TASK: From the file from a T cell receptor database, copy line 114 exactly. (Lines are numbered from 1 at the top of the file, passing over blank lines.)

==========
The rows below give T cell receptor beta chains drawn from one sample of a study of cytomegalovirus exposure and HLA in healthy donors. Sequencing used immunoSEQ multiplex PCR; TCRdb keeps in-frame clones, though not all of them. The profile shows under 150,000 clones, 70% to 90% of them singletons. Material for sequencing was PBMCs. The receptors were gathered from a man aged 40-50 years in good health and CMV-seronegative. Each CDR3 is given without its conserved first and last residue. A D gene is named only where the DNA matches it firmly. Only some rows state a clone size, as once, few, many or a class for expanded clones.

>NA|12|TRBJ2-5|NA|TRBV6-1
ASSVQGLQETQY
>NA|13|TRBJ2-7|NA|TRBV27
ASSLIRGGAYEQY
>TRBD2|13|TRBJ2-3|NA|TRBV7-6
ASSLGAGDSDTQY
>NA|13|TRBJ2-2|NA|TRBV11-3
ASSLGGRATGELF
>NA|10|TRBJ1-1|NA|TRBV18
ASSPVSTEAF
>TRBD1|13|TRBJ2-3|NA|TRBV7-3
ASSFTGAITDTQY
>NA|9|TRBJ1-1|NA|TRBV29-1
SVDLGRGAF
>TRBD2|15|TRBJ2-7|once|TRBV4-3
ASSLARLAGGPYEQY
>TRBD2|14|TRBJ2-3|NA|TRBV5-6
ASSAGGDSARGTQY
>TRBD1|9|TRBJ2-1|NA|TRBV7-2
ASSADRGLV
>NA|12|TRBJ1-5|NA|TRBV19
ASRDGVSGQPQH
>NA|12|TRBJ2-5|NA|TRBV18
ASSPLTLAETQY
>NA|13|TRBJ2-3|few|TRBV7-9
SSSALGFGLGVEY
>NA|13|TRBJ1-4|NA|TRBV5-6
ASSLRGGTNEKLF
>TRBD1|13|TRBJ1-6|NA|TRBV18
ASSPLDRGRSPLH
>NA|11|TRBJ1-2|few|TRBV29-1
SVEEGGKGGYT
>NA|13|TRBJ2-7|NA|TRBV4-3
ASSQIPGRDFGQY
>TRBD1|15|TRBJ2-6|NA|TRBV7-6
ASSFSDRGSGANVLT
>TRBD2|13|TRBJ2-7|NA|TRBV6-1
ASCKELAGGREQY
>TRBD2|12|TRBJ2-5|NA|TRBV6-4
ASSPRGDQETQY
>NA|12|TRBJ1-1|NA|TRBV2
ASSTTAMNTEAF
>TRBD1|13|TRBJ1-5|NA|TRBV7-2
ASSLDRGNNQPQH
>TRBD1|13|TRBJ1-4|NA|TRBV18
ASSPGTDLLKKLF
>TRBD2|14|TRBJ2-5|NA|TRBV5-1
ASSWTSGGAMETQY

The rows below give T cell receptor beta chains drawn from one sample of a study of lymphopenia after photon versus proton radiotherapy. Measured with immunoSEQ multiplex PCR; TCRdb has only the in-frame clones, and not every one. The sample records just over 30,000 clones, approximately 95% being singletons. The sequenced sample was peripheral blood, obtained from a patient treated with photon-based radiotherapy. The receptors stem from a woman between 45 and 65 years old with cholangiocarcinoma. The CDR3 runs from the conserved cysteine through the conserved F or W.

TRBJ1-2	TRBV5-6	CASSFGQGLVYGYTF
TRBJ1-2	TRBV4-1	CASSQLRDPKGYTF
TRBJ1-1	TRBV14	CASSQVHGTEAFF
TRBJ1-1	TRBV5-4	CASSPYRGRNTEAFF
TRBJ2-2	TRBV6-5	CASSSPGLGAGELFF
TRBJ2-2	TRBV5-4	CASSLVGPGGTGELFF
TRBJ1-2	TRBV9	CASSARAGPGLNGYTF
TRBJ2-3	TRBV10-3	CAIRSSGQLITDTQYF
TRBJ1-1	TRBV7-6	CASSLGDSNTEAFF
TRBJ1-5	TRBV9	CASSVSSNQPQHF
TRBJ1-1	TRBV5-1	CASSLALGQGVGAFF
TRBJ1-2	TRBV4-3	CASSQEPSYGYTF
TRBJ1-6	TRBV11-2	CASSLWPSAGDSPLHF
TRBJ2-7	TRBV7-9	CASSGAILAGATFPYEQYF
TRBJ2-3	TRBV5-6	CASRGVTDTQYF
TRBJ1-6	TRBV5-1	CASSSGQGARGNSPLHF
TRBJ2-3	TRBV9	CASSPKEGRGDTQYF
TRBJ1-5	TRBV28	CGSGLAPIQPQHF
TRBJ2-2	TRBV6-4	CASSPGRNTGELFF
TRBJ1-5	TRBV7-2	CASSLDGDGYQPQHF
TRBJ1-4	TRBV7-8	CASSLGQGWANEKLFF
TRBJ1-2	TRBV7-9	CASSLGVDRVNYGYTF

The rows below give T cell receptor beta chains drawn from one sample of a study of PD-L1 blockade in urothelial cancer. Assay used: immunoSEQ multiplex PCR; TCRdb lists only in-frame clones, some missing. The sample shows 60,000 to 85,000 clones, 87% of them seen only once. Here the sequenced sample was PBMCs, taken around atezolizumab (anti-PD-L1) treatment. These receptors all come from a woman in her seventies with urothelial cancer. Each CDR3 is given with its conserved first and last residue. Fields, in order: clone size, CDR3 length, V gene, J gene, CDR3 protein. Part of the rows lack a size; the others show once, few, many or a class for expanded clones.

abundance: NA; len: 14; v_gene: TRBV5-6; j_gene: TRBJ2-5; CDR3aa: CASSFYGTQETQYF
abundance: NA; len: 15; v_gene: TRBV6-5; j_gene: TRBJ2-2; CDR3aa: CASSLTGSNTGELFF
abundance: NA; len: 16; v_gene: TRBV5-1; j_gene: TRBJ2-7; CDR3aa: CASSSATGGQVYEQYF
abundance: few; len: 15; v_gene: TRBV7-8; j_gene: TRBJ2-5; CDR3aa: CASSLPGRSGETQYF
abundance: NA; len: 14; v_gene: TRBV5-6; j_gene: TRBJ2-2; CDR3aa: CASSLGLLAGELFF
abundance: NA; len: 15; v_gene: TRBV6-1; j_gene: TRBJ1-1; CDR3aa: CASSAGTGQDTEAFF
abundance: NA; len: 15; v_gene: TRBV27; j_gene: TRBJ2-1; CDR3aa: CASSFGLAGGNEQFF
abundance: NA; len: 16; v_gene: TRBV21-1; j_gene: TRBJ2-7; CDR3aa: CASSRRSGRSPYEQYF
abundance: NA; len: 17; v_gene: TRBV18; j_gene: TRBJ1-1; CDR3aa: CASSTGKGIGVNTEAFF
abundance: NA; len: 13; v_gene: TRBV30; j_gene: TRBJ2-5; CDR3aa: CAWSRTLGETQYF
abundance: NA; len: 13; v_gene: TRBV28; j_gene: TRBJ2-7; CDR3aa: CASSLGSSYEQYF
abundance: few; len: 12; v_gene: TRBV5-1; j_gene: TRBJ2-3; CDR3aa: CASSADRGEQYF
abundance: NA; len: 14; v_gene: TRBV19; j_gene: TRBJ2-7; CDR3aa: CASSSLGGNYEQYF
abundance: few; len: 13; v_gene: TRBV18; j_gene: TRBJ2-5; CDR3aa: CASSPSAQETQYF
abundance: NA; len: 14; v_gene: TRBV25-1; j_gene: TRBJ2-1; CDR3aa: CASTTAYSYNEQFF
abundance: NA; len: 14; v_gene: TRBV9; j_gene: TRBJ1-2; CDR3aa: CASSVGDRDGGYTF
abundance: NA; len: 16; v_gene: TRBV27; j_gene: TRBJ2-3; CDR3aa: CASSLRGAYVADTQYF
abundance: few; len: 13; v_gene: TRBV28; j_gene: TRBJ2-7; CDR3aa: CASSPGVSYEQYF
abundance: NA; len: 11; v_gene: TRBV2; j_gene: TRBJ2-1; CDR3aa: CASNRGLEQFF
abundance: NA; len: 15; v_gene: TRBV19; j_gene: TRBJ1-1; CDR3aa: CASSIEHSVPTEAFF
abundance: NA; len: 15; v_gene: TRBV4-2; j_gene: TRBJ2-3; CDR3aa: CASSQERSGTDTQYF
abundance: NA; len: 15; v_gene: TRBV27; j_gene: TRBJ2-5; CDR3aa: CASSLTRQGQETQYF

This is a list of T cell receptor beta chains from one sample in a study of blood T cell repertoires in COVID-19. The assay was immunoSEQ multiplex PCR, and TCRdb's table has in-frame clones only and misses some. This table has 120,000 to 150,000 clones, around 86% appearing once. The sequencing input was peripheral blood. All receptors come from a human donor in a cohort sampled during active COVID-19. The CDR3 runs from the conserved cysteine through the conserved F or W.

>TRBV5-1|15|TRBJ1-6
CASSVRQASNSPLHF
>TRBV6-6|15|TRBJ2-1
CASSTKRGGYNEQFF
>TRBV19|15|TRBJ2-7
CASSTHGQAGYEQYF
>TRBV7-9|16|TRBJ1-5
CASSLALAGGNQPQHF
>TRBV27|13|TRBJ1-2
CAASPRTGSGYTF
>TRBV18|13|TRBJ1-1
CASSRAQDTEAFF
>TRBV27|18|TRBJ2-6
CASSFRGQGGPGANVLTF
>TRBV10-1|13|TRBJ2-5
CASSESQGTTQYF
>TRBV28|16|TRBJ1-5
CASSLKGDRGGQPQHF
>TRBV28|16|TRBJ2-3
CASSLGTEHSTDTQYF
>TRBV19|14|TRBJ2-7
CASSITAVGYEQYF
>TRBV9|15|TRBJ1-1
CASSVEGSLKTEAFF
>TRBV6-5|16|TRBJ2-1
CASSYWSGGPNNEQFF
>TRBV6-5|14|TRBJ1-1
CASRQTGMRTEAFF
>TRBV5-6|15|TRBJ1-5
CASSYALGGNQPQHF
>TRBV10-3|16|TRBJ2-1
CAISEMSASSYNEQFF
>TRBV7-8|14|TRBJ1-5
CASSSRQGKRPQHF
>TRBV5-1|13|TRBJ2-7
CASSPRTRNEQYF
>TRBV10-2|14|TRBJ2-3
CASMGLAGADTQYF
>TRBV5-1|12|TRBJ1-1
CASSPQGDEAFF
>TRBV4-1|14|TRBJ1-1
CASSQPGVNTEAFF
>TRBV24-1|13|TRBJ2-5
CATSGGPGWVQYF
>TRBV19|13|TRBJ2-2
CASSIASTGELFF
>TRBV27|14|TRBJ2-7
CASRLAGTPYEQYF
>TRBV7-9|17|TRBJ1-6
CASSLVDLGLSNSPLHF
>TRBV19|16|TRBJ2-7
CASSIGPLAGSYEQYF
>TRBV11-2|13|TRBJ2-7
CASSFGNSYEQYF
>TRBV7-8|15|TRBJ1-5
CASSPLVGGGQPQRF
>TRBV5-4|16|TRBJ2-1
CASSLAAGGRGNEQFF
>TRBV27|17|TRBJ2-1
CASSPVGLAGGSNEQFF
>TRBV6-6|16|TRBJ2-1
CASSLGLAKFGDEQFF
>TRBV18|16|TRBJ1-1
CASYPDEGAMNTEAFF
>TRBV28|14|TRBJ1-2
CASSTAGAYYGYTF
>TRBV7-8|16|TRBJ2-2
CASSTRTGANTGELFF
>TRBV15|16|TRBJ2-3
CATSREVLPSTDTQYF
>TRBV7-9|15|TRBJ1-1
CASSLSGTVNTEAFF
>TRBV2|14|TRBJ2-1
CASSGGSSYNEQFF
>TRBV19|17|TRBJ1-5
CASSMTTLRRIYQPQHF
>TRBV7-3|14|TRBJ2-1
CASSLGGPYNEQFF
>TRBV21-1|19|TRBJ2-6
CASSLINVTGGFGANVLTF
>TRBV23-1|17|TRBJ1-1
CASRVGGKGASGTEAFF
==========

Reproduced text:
CASSLKGDRGGQPQHF